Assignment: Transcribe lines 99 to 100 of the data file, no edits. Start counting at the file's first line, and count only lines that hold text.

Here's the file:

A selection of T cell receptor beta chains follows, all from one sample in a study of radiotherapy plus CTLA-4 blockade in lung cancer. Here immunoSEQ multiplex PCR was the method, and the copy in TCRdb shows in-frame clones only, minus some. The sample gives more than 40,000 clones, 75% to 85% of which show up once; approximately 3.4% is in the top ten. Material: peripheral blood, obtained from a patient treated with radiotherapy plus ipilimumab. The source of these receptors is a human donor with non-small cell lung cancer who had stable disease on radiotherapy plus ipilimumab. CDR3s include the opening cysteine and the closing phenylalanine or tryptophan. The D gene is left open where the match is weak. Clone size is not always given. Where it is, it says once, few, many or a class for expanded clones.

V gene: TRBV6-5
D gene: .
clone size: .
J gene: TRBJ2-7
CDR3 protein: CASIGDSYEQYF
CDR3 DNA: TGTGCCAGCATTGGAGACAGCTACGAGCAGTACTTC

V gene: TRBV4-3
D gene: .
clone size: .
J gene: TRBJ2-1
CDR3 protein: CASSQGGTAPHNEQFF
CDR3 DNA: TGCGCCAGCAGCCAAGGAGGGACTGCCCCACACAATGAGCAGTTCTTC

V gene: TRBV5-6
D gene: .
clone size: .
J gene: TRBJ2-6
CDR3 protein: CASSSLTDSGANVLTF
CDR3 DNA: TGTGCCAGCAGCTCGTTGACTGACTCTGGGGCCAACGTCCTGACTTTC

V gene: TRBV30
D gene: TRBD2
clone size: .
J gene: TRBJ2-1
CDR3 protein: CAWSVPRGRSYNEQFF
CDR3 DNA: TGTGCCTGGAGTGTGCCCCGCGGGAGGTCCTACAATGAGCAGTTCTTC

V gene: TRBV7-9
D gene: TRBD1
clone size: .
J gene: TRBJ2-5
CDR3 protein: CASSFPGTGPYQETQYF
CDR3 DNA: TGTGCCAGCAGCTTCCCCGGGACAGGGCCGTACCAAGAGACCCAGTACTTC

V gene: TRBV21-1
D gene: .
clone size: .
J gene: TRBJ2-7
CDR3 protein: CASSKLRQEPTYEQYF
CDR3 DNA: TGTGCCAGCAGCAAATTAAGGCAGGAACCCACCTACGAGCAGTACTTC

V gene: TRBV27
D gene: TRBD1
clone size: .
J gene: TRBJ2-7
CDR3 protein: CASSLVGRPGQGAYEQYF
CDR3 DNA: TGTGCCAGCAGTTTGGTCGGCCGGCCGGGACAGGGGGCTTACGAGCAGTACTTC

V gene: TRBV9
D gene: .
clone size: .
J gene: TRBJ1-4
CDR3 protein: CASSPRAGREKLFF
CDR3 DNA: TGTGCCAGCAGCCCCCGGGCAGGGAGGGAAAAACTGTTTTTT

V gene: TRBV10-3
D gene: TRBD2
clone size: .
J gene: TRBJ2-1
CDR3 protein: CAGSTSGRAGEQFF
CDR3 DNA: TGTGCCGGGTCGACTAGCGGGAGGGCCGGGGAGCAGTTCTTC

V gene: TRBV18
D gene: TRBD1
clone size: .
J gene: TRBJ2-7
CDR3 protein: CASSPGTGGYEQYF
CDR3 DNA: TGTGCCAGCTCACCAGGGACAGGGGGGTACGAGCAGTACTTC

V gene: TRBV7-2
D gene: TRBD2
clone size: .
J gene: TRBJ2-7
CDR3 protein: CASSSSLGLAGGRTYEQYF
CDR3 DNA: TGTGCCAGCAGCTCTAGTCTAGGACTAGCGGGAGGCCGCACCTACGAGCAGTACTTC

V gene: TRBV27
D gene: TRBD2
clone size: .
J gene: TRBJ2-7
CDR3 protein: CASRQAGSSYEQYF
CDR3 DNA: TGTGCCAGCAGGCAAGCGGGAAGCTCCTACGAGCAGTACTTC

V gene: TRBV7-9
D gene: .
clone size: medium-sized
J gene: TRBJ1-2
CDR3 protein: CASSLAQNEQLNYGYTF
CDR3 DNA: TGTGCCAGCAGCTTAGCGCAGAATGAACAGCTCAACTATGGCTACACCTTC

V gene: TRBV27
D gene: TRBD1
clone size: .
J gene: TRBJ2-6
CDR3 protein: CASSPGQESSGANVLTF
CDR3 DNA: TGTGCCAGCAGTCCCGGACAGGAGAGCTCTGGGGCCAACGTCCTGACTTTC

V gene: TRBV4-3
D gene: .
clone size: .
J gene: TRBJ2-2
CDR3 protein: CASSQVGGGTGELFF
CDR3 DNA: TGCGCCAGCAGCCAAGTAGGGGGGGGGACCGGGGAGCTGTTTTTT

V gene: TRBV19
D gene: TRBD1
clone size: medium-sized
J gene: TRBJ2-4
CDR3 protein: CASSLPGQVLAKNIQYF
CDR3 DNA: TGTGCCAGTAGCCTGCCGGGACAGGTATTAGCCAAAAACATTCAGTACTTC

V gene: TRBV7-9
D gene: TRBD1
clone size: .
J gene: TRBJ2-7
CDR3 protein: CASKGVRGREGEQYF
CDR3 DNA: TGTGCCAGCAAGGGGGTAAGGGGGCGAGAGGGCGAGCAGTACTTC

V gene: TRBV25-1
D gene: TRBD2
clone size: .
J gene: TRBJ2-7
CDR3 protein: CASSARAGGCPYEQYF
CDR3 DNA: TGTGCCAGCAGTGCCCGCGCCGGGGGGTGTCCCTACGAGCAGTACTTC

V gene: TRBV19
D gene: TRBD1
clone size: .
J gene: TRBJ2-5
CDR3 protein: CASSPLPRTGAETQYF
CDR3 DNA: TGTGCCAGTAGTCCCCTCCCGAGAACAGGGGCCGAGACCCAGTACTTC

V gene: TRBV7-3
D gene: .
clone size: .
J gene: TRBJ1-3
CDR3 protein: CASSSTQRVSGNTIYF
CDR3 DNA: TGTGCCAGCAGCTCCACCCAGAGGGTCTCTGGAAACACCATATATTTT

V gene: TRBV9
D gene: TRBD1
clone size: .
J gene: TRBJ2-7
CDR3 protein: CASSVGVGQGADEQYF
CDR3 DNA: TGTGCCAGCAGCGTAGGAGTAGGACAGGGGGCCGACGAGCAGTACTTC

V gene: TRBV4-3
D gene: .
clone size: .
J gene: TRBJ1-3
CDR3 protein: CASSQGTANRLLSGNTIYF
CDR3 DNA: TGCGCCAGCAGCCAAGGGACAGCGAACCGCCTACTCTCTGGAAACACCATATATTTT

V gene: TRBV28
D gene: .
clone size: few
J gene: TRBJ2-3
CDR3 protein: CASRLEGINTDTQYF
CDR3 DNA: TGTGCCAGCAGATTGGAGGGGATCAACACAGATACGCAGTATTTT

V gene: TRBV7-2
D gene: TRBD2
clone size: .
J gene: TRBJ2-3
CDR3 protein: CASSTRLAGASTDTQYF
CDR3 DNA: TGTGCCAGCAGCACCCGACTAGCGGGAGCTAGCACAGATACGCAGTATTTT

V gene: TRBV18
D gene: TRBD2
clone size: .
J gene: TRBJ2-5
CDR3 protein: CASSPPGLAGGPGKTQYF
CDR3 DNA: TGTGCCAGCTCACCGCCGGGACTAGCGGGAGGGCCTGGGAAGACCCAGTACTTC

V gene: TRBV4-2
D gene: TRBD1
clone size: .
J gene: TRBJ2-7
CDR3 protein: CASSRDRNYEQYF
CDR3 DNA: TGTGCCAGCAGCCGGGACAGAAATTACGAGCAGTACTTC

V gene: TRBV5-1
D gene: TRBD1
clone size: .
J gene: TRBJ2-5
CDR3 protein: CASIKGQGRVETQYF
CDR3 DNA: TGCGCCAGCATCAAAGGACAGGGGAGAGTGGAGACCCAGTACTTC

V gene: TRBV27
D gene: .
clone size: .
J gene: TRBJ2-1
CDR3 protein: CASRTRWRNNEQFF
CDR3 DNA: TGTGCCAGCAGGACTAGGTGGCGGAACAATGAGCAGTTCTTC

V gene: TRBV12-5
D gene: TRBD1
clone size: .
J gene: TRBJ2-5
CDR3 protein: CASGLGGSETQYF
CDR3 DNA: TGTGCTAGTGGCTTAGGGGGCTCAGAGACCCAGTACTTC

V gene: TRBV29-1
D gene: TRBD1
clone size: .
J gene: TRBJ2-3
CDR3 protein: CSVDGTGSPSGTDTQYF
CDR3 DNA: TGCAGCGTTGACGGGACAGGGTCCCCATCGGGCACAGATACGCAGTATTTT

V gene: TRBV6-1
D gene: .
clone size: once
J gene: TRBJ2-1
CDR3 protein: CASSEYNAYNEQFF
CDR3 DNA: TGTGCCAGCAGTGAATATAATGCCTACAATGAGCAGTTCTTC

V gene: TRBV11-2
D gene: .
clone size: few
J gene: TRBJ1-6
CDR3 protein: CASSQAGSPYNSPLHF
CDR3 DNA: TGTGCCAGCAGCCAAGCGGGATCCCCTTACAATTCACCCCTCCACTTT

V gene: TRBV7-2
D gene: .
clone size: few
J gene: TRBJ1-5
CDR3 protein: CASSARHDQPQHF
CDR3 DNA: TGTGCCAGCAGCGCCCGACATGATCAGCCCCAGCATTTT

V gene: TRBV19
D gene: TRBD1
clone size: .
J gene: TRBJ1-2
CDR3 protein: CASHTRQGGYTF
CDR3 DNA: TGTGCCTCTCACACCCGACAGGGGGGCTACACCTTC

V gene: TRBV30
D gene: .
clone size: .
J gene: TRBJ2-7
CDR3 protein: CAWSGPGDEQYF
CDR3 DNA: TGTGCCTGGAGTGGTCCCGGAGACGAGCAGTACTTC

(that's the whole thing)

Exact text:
D gene: TRBD1
clone size: .